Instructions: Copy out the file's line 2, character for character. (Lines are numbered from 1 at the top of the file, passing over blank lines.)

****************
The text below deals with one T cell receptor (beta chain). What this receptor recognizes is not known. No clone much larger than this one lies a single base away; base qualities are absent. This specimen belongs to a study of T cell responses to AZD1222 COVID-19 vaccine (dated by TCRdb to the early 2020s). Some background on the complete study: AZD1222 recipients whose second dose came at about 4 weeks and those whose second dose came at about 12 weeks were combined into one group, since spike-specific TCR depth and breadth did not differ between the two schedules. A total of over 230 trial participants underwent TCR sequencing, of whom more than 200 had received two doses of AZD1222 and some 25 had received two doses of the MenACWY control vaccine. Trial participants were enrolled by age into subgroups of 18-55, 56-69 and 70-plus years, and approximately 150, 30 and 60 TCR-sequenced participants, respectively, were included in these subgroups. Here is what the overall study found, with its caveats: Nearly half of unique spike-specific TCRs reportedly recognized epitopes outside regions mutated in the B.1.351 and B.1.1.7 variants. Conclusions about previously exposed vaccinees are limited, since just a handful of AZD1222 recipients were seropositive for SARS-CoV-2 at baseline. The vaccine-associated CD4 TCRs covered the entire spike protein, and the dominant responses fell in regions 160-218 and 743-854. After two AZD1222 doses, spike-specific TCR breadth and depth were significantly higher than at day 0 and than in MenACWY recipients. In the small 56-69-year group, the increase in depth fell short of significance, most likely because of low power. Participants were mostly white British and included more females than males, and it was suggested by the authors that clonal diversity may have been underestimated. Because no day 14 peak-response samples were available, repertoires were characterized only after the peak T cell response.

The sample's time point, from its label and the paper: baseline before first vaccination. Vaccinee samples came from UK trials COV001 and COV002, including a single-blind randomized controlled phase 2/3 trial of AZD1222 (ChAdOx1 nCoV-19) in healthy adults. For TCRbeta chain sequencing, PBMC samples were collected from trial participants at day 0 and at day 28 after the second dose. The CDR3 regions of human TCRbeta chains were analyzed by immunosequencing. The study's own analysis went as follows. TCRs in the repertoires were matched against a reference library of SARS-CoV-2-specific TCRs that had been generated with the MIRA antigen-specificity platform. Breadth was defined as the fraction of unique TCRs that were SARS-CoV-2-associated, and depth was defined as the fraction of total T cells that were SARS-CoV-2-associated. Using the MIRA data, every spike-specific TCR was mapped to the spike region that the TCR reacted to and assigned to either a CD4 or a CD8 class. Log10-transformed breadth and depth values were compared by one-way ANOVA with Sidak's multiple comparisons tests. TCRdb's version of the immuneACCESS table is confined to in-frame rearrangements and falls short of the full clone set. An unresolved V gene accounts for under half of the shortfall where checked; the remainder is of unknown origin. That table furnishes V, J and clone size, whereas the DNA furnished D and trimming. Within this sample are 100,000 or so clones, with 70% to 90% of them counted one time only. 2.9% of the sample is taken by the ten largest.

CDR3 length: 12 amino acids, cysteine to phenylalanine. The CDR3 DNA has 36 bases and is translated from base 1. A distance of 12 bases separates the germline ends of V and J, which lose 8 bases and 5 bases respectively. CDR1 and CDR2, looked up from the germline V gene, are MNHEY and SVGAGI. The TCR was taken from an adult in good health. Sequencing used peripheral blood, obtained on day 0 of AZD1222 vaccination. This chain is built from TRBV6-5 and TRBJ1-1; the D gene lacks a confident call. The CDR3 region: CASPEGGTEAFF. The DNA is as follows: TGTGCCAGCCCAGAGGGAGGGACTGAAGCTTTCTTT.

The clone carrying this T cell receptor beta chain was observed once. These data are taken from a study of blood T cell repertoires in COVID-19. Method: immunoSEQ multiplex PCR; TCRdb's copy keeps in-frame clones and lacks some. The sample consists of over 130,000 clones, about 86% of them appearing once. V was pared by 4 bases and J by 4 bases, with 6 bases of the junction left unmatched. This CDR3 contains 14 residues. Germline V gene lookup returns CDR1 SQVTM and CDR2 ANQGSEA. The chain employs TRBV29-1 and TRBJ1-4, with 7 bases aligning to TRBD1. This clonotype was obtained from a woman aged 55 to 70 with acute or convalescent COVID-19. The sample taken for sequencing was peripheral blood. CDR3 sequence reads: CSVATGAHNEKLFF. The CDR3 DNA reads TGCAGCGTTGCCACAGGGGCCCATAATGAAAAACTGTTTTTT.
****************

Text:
The sample's time point, from its label and the paper: baseline before first vaccination. Vaccinee samples came from UK trials COV001 and COV002, including a single-blind randomized controlled phase 2/3 trial of AZD1222 (ChAdOx1 nCoV-19) in healthy adults. For TCRbeta chain sequencing, PBMC samples were collected from trial participants at day 0 and at day 28 after the second dose. The CDR3 regions of human TCRbeta chains were analyzed by immunosequencing. The study's own analysis went as follows. TCRs in the repertoires were matched against a reference library of SARS-CoV-2-specific TCRs that had been generated with the MIRA antigen-specificity platform. Breadth was defined as the fraction of unique TCRs that were SARS-CoV-2-associated, and depth was defined as the fraction of total T cells that were SARS-CoV-2-associated. Using the MIRA data, every spike-specific TCR was mapped to the spike region that the TCR reacted to and assigned to either a CD4 or a CD8 class. Log10-transformed breadth and depth values were compared by one-way ANOVA with Sidak's multiple comparisons tests. TCRdb's version of the immuneACCESS table is confined to in-frame rearrangements and falls short of the full clone set. An unresolved V gene accounts for under half of the shortfall where checked; the remainder is of unknown origin. That table furnishes V, J and clone size, whereas the DNA furnished D and trimming. Within this sample are 100,000 or so clones, with 70% to 90% of them counted one time only. 2.9% of the sample is taken by the ten largest.